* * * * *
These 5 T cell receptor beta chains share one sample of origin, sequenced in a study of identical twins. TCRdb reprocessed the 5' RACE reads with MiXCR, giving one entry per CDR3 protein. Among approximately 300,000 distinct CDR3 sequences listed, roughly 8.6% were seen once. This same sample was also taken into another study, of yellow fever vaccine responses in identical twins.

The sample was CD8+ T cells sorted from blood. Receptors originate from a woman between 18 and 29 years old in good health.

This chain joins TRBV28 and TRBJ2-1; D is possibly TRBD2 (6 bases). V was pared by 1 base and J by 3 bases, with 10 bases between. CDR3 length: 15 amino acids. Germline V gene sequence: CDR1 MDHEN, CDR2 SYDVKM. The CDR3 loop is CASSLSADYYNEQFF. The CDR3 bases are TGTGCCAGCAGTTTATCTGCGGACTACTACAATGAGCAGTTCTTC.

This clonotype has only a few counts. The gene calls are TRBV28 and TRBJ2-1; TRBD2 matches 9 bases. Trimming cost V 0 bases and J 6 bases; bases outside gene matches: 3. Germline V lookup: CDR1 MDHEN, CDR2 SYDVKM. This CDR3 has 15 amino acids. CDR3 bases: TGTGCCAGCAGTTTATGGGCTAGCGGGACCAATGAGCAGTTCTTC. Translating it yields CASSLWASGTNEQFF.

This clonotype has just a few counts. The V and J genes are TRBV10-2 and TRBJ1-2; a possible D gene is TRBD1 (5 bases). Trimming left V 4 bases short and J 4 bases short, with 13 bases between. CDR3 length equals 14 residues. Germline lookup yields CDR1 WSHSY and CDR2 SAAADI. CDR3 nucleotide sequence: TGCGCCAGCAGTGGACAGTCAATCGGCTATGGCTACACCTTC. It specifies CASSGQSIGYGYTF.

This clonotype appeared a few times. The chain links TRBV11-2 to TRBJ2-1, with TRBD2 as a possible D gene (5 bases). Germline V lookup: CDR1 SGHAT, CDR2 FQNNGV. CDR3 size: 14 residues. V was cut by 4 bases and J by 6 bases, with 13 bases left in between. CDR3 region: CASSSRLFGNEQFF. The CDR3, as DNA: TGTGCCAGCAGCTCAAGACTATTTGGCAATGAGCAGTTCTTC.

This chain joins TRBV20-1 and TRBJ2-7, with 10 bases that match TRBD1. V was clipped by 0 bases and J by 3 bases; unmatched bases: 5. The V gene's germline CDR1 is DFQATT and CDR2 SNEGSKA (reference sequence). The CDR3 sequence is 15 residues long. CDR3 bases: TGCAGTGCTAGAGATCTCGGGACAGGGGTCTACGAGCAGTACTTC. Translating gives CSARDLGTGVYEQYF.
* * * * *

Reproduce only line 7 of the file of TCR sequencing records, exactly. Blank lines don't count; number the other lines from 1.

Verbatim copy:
This chain joins TRBV20-1 and TRBJ2-7, with 10 bases that match TRBD1. V was clipped by 0 bases and J by 3 bases; unmatched bases: 5. The V gene's germline CDR1 is DFQATT and CDR2 SNEGSKA (reference sequence). The CDR3 sequence is 15 residues long. CDR3 bases: TGCAGTGCTAGAGATCTCGGGACAGGGGTCTACGAGCAGTACTTC. Translating gives CSARDLGTGVYEQYF.